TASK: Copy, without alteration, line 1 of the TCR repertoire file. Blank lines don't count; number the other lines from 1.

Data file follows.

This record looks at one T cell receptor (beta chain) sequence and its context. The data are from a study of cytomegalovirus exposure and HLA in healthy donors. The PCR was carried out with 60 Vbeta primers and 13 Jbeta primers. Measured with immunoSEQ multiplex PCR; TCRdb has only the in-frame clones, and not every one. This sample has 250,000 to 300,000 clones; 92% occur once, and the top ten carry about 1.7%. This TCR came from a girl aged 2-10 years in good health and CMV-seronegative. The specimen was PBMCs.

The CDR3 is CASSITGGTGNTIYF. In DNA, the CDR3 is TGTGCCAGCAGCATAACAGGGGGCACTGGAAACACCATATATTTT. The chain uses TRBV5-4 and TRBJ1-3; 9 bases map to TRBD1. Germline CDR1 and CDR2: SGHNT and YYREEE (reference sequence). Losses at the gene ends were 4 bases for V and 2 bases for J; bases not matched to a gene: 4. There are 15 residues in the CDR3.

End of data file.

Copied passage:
This record looks at one T cell receptor (beta chain) sequence and its context. The data are from a study of cytomegalovirus exposure and HLA in healthy donors. The PCR was carried out with 60 Vbeta primers and 13 Jbeta primers. Measured with immunoSEQ multiplex PCR; TCRdb has only the in-frame clones, and not every one. This sample has 250,000 to 300,000 clones; 92% occur once, and the top ten carry about 1.7%. This TCR came from a girl aged 2-10 years in good health and CMV-seronegative. The specimen was PBMCs.